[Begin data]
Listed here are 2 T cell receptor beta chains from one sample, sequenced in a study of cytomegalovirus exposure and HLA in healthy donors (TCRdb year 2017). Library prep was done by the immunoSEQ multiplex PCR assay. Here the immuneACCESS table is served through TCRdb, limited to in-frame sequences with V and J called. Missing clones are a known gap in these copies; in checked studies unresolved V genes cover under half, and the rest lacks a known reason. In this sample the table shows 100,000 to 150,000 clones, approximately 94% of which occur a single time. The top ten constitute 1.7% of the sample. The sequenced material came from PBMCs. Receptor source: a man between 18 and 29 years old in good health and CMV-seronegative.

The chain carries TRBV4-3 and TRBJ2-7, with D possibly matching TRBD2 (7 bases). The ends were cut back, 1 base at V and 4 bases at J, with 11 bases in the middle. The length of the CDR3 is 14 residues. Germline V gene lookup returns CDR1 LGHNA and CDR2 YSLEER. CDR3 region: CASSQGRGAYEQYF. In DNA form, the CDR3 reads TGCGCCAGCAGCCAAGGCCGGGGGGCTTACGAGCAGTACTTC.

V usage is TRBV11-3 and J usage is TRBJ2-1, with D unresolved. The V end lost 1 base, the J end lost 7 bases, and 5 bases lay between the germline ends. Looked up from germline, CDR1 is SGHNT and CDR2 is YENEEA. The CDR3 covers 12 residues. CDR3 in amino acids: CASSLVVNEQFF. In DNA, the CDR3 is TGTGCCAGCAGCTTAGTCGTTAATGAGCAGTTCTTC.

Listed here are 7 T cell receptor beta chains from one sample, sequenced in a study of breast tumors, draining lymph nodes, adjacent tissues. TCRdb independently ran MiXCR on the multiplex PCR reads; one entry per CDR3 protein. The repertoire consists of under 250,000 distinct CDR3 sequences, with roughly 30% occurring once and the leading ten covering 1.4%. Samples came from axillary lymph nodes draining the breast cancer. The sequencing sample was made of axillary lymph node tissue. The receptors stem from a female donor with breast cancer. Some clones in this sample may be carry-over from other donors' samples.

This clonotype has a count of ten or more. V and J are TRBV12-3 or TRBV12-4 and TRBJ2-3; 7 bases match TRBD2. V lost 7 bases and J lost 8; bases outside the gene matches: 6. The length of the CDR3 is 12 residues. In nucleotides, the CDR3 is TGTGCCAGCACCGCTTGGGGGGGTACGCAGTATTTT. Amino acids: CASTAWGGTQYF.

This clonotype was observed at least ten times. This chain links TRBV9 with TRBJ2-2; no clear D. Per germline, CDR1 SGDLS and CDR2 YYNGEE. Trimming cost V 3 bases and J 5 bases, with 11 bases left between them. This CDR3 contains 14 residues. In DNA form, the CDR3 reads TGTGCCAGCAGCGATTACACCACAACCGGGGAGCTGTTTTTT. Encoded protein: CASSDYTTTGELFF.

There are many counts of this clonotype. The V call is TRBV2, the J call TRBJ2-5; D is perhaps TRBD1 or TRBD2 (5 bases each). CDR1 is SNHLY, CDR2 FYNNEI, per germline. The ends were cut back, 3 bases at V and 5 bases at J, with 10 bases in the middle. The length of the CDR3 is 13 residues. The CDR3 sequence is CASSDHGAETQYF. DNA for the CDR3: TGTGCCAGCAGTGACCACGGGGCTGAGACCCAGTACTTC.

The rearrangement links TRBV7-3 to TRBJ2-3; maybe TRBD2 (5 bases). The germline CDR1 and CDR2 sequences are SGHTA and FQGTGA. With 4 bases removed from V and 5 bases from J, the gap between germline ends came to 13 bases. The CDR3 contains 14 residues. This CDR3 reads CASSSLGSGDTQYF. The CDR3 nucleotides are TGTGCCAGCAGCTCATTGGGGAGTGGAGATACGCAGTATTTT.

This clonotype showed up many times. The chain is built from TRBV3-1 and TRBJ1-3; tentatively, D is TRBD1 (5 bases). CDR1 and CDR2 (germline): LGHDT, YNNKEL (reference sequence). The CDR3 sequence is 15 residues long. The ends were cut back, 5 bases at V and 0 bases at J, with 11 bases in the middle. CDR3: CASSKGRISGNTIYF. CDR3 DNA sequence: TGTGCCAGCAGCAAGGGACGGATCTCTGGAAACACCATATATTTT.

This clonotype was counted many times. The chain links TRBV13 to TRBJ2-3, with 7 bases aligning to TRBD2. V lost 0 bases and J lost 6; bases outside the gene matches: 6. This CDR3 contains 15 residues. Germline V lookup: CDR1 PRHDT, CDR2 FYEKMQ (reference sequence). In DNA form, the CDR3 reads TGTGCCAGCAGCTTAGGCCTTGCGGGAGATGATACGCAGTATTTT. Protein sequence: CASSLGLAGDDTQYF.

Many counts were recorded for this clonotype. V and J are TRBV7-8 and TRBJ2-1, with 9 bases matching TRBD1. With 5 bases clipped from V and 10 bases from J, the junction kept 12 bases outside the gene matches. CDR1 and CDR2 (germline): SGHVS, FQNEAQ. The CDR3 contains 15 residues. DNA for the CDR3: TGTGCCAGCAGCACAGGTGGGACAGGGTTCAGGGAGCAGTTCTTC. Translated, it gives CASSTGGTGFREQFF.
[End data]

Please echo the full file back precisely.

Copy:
Listed here are 2 T cell receptor beta chains from one sample, sequenced in a study of cytomegalovirus exposure and HLA in healthy donors (TCRdb year 2017). Library prep was done by the immunoSEQ multiplex PCR assay. Here the immuneACCESS table is served through TCRdb, limited to in-frame sequences with V and J called. Missing clones are a known gap in these copies; in checked studies unresolved V genes cover under half, and the rest lacks a known reason. In this sample the table shows 100,000 to 150,000 clones, approximately 94% of which occur a single time. The top ten constitute 1.7% of the sample. The sequenced material came from PBMCs. Receptor source: a man between 18 and 29 years old in good health and CMV-seronegative.

The chain carries TRBV4-3 and TRBJ2-7, with D possibly matching TRBD2 (7 bases). The ends were cut back, 1 base at V and 4 bases at J, with 11 bases in the middle. The length of the CDR3 is 14 residues. Germline V gene lookup returns CDR1 LGHNA and CDR2 YSLEER. CDR3 region: CASSQGRGAYEQYF. In DNA form, the CDR3 reads TGCGCCAGCAGCCAAGGCCGGGGGGCTTACGAGCAGTACTTC.

V usage is TRBV11-3 and J usage is TRBJ2-1, with D unresolved. The V end lost 1 base, the J end lost 7 bases, and 5 bases lay between the germline ends. Looked up from germline, CDR1 is SGHNT and CDR2 is YENEEA. The CDR3 covers 12 residues. CDR3 in amino acids: CASSLVVNEQFF. In DNA, the CDR3 is TGTGCCAGCAGCTTAGTCGTTAATGAGCAGTTCTTC.

Listed here are 7 T cell receptor beta chains from one sample, sequenced in a study of breast tumors, draining lymph nodes, adjacent tissues. TCRdb independently ran MiXCR on the multiplex PCR reads; one entry per CDR3 protein. The repertoire consists of under 250,000 distinct CDR3 sequences, with roughly 30% occurring once and the leading ten covering 1.4%. Samples came from axillary lymph nodes draining the breast cancer. The sequencing sample was made of axillary lymph node tissue. The receptors stem from a female donor with breast cancer. Some clones in this sample may be carry-over from other donors' samples.

This clonotype has a count of ten or more. V and J are TRBV12-3 or TRBV12-4 and TRBJ2-3; 7 bases match TRBD2. V lost 7 bases and J lost 8; bases outside the gene matches: 6. The length of the CDR3 is 12 residues. In nucleotides, the CDR3 is TGTGCCAGCACCGCTTGGGGGGGTACGCAGTATTTT. Amino acids: CASTAWGGTQYF.

This clonotype was observed at least ten times. This chain links TRBV9 with TRBJ2-2; no clear D. Per germline, CDR1 SGDLS and CDR2 YYNGEE. Trimming cost V 3 bases and J 5 bases, with 11 bases left between them. This CDR3 contains 14 residues. In DNA form, the CDR3 reads TGTGCCAGCAGCGATTACACCACAACCGGGGAGCTGTTTTTT. Encoded protein: CASSDYTTTGELFF.

There are many counts of this clonotype. The V call is TRBV2, the J call TRBJ2-5; D is perhaps TRBD1 or TRBD2 (5 bases each). CDR1 is SNHLY, CDR2 FYNNEI, per germline. The ends were cut back, 3 bases at V and 5 bases at J, with 10 bases in the middle. The length of the CDR3 is 13 residues. The CDR3 sequence is CASSDHGAETQYF. DNA for the CDR3: TGTGCCAGCAGTGACCACGGGGCTGAGACCCAGTACTTC.

The rearrangement links TRBV7-3 to TRBJ2-3; maybe TRBD2 (5 bases). The germline CDR1 and CDR2 sequences are SGHTA and FQGTGA. With 4 bases removed from V and 5 bases from J, the gap between germline ends came to 13 bases. The CDR3 contains 14 residues. This CDR3 reads CASSSLGSGDTQYF. The CDR3 nucleotides are TGTGCCAGCAGCTCATTGGGGAGTGGAGATACGCAGTATTTT.

This clonotype showed up many times. The chain is built from TRBV3-1 and TRBJ1-3; tentatively, D is TRBD1 (5 bases). CDR1 and CDR2 (germline): LGHDT, YNNKEL (reference sequence). The CDR3 sequence is 15 residues long. The ends were cut back, 5 bases at V and 0 bases at J, with 11 bases in the middle. CDR3: CASSKGRISGNTIYF. CDR3 DNA sequence: TGTGCCAGCAGCAAGGGACGGATCTCTGGAAACACCATATATTTT.

This clonotype was counted many times. The chain links TRBV13 to TRBJ2-3, with 7 bases aligning to TRBD2. V lost 0 bases and J lost 6; bases outside the gene matches: 6. This CDR3 contains 15 residues. Germline V lookup: CDR1 PRHDT, CDR2 FYEKMQ (reference sequence). In DNA form, the CDR3 reads TGTGCCAGCAGCTTAGGCCTTGCGGGAGATGATACGCAGTATTTT. Protein sequence: CASSLGLAGDDTQYF.

Many counts were recorded for this clonotype. V and J are TRBV7-8 and TRBJ2-1, with 9 bases matching TRBD1. With 5 bases clipped from V and 10 bases from J, the junction kept 12 bases outside the gene matches. CDR1 and CDR2 (germline): SGHVS, FQNEAQ. The CDR3 contains 15 residues. DNA for the CDR3: TGTGCCAGCAGCACAGGTGGGACAGGGTTCAGGGAGCAGTTCTTC. Translated, it gives CASSTGGTGFREQFF.